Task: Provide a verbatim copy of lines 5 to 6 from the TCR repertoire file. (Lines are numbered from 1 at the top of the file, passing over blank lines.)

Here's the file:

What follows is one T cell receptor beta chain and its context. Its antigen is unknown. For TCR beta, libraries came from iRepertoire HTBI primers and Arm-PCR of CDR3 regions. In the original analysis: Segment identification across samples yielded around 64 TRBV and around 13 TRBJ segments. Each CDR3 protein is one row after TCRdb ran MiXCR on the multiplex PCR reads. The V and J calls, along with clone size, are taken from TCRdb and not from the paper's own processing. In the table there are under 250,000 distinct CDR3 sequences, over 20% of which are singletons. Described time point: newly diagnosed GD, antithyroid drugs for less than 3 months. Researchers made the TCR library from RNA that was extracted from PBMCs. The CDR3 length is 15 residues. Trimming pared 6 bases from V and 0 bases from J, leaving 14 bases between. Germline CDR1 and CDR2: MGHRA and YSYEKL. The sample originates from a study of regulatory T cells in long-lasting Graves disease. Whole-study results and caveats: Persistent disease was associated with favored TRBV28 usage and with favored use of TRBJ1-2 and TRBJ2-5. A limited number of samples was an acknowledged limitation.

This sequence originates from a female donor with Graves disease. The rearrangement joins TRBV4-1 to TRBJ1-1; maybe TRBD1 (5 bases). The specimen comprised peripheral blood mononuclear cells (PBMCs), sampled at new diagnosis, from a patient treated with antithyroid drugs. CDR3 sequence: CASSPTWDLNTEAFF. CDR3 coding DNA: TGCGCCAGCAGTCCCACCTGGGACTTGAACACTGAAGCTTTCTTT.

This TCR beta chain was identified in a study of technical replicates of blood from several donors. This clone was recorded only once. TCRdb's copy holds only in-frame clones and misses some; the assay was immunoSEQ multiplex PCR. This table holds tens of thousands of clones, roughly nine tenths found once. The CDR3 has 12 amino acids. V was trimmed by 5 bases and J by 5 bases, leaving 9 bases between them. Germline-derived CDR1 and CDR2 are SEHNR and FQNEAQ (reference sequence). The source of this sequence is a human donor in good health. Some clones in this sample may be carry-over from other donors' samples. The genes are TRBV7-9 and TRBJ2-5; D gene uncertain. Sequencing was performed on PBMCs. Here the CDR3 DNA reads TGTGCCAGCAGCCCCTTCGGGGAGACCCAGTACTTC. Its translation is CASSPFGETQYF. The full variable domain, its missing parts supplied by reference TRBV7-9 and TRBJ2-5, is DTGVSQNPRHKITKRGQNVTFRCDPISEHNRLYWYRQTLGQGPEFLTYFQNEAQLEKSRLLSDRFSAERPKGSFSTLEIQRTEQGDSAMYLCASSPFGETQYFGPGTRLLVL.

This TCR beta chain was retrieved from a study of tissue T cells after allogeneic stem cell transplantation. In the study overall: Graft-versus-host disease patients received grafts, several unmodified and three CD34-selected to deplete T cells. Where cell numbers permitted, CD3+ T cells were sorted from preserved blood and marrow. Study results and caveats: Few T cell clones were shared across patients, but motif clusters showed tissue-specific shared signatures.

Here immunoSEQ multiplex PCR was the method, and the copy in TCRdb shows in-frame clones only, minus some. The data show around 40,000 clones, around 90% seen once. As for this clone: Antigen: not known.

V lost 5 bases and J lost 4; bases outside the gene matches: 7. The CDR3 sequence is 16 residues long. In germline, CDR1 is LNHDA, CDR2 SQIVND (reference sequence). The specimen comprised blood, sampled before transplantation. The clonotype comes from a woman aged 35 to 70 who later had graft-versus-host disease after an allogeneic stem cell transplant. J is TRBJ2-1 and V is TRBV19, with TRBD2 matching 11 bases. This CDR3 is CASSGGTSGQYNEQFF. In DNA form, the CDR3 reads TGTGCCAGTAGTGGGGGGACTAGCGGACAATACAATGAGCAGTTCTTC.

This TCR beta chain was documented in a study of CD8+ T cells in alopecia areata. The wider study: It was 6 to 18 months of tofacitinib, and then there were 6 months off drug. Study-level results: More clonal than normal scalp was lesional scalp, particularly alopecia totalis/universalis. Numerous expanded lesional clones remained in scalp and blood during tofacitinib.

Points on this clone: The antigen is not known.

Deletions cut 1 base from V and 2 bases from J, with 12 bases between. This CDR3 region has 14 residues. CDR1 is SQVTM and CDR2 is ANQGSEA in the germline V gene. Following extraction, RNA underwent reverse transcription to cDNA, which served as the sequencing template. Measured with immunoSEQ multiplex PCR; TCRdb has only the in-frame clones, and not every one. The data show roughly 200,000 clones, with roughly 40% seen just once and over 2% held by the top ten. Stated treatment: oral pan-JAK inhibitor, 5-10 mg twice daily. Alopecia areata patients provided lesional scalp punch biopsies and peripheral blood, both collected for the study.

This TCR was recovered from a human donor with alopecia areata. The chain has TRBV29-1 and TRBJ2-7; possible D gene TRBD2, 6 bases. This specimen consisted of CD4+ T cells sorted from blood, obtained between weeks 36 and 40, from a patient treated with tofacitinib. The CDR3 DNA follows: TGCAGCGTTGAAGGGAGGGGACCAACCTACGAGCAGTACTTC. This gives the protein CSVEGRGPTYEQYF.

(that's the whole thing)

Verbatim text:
Here immunoSEQ multiplex PCR was the method, and the copy in TCRdb shows in-frame clones only, minus some. The data show around 40,000 clones, around 90% seen once. As for this clone: Antigen: not known.

V lost 5 bases and J lost 4; bases outside the gene matches: 7. The CDR3 sequence is 16 residues long. In germline, CDR1 is LNHDA, CDR2 SQIVND (reference sequence). The specimen comprised blood, sampled before transplantation. The clonotype comes from a woman aged 35 to 70 who later had graft-versus-host disease after an allogeneic stem cell transplant. J is TRBJ2-1 and V is TRBV19, with TRBD2 matching 11 bases. This CDR3 is CASSGGTSGQYNEQFF. In DNA form, the CDR3 reads TGTGCCAGTAGTGGGGGGACTAGCGGACAATACAATGAGCAGTTCTTC.